Here are a few things you can easily make at home:
1. A peach, arugula and goat cheese salad. We’re getting Ontario peaches in Québec at the moment and they’re wonderful. Mixing them with peppery arugula, adding a few crunchy and spicy slices of radish, and a tart goat cheese and you’ve got something that’s absolutely delicious. There are some toasted almonds in there too, for extra protein, and the full bodied nutty flavor it adds.
2. I bought these corn tortillas at the supermarket last week. They come in packs of about 30 and I’ve had to eat at bunch of different kinds of tortillas recently. The corn that they’re made of is also problematic, as it’s most likely a GMO crop… I’d rather avoid supporting the companies that produce such products, but I succumbed to my desire for something I hadn’t eaten in a long time. Anyways, these tortillas were filled with brown rice mixed with fresh organic corn I bought from a small farm just outside of Montreal, black beans, the above mentioned sausages, tomatoes and some coriander. The spicy paste I made with dried chipotle peppers I had that I soaked in rhum, and blended with tomatoes, roasted garlic, coriander and cumin seeds and some other things that escape me now. Tasty.
3. This is a salad I was very pleased with. Simple but the ingredients worked very well together and its acidity provided the refreshing quality I was looking for after a sweltering day biking around town. I sliced apples, let them soak in a bit of lemon juice, added redcurrants, olive oil sauteed pieces of bread, sauteed slices of the sausages, sliced Parmesan and mixed all of it with an arugula and endive lettuce blend I prepared. The dressing was a mix of lemon juice, apple cider vinegar, honey, grain mustard, and sunflower oil.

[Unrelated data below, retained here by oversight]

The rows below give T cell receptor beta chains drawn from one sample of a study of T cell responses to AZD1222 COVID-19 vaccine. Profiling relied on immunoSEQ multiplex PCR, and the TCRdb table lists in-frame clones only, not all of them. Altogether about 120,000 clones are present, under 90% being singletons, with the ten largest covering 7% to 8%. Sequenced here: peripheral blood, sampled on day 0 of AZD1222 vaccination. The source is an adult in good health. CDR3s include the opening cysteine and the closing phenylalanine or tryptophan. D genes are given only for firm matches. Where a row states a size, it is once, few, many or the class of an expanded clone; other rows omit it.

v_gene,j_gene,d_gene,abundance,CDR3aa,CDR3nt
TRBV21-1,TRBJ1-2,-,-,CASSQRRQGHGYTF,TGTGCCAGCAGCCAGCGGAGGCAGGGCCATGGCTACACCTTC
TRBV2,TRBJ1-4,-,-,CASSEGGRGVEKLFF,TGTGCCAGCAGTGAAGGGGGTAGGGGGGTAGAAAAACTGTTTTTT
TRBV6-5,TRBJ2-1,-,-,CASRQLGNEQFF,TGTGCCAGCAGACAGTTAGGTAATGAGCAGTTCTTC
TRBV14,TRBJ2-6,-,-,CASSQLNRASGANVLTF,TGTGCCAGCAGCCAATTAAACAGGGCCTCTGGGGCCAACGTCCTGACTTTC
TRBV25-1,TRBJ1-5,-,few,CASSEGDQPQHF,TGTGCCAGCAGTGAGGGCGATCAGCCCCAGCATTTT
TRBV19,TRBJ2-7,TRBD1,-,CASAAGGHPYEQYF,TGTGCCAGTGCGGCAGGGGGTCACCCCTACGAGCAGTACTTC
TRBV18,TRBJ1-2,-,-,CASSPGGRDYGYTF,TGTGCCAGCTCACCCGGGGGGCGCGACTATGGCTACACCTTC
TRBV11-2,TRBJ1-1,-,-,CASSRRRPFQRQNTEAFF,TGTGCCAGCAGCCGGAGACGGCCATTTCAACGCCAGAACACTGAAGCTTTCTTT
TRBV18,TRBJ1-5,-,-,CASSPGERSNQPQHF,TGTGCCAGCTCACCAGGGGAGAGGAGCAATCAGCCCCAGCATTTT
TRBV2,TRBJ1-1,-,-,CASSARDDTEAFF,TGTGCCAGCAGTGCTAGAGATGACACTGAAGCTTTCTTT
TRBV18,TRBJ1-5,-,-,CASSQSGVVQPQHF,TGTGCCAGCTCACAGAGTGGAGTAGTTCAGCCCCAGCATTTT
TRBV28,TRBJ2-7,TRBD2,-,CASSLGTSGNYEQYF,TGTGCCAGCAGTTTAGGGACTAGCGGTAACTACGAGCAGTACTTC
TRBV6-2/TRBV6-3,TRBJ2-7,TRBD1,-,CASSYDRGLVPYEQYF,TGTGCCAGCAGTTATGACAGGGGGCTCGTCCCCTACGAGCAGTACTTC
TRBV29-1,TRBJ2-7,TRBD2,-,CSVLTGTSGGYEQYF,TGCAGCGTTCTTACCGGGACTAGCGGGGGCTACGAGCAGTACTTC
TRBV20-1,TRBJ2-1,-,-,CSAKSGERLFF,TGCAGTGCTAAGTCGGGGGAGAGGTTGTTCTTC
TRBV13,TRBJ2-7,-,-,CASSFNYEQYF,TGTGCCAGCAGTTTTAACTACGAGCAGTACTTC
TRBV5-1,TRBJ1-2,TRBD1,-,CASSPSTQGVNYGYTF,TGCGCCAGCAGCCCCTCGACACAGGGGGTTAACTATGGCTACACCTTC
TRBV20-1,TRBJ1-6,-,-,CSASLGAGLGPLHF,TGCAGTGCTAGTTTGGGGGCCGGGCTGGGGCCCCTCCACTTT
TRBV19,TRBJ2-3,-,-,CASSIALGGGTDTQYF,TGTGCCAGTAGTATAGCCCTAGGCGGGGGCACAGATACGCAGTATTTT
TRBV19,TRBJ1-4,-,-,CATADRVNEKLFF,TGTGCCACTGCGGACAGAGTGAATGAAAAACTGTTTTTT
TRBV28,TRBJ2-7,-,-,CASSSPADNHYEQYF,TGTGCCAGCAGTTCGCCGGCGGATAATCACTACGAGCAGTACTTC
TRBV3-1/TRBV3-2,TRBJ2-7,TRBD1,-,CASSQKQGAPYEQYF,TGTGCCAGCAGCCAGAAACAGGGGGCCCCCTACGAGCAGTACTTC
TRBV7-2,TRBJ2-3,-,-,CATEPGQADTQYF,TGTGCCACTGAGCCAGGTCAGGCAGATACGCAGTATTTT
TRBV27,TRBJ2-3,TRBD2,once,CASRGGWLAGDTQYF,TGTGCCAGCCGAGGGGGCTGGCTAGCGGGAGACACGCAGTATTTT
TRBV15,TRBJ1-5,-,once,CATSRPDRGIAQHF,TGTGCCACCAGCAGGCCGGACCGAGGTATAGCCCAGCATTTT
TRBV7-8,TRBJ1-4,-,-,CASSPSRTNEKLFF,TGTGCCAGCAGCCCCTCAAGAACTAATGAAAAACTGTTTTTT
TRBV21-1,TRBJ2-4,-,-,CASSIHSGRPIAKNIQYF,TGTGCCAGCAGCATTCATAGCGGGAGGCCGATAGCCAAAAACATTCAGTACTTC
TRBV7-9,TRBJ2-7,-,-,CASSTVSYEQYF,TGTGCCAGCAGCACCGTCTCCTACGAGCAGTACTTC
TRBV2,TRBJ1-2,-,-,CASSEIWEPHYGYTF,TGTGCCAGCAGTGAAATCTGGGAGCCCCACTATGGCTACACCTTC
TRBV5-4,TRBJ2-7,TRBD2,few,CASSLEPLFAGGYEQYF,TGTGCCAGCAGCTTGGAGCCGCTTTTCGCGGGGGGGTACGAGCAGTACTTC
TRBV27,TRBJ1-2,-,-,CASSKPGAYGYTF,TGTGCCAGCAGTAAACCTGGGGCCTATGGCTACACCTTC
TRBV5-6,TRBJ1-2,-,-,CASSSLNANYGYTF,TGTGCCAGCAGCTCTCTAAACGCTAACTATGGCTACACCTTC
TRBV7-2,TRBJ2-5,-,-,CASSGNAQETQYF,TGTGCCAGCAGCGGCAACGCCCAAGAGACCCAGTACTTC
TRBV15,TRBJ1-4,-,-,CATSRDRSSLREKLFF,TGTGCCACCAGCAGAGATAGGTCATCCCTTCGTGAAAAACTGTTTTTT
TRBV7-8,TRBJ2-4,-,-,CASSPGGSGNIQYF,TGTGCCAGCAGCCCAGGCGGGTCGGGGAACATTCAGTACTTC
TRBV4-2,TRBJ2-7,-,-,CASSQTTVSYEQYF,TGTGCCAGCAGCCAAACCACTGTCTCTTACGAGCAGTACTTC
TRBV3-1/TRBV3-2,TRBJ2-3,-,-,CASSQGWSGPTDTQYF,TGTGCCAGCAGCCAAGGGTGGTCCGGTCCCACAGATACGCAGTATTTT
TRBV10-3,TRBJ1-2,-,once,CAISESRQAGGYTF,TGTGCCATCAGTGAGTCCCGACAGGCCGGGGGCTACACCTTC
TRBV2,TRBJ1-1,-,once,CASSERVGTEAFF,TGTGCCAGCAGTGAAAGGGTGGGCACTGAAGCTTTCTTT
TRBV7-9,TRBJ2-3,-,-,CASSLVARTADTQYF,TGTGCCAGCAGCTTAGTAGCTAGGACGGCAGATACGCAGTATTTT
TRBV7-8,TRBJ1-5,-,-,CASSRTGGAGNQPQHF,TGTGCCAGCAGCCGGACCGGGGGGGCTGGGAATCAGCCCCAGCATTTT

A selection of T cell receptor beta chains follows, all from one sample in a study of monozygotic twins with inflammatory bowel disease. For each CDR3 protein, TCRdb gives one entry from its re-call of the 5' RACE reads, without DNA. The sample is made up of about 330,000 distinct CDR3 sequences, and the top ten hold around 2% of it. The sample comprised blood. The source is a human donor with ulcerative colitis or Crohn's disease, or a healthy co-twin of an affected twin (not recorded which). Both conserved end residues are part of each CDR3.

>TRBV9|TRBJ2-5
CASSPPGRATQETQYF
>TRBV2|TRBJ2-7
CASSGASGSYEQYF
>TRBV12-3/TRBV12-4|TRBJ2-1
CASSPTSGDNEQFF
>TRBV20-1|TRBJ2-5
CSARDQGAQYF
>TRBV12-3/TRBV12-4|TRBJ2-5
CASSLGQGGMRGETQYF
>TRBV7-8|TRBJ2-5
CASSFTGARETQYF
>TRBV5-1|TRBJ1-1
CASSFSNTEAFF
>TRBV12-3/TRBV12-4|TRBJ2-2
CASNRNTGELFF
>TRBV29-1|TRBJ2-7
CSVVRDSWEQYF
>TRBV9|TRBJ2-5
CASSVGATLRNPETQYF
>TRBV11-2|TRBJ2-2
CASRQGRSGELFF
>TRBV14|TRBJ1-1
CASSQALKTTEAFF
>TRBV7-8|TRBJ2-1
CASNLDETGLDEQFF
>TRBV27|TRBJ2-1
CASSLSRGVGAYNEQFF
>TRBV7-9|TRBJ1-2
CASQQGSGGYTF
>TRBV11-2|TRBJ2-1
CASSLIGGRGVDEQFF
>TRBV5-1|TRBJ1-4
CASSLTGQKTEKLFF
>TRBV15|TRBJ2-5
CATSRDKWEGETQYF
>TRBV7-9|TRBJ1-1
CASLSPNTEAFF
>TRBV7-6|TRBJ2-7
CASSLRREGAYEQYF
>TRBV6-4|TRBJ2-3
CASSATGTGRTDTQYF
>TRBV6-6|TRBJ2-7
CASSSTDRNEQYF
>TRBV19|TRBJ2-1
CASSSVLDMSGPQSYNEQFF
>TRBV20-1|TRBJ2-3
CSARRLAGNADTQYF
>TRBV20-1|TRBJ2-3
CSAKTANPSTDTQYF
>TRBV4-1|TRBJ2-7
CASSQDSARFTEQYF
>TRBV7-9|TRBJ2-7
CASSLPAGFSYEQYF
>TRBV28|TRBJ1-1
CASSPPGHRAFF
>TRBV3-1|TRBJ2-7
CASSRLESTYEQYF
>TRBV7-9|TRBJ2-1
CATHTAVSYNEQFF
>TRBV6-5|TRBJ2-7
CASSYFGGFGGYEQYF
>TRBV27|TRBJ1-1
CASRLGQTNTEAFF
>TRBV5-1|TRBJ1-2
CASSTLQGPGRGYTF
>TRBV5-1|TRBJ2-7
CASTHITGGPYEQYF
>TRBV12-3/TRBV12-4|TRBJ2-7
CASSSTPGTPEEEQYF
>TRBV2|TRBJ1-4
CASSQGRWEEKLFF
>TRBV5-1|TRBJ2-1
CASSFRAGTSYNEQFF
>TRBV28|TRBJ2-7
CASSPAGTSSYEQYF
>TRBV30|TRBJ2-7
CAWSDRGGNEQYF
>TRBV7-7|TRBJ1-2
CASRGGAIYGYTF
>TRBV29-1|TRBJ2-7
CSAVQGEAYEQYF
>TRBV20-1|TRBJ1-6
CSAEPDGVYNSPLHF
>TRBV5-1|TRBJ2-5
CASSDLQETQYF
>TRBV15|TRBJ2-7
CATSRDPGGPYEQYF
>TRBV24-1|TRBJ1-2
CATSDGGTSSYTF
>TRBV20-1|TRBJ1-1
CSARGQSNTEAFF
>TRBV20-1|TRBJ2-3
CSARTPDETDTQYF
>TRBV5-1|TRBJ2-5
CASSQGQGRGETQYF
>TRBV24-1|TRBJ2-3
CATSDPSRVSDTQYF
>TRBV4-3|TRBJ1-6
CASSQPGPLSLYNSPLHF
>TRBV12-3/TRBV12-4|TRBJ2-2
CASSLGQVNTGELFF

4. I wish I had had more Feta for the following dish. It was a quick take on a greek salad: dried oregano, tomatoes, olive oil sauteed bread, red onion slices, kalamata olives, capers and the last remaining feta.
I’ve been quite good at eating less meat recently, and especially good at avoiding meat from large producers where antibiotics and hormones are used, and where the animals suffer in what I feel are unethical environments.
However, I’ve noticed that I haven’t been posting any of the tasty vegetarian food I’ve been eating. So, in the spirit of healthy eating and veggie food, here’s what I ate for lunch.
I’ll start with the salad because it’s more straight forward and doesn’t need much preparation time.
The salad consisted of:
one large orange, cut into wedges
3 pieces of sun dried tomato, thinly sliced
aged cheddar(a softer cheese like fresh ricotta, cottage cheese, or a less powerful Parmesan would have been better) Sherry vinegar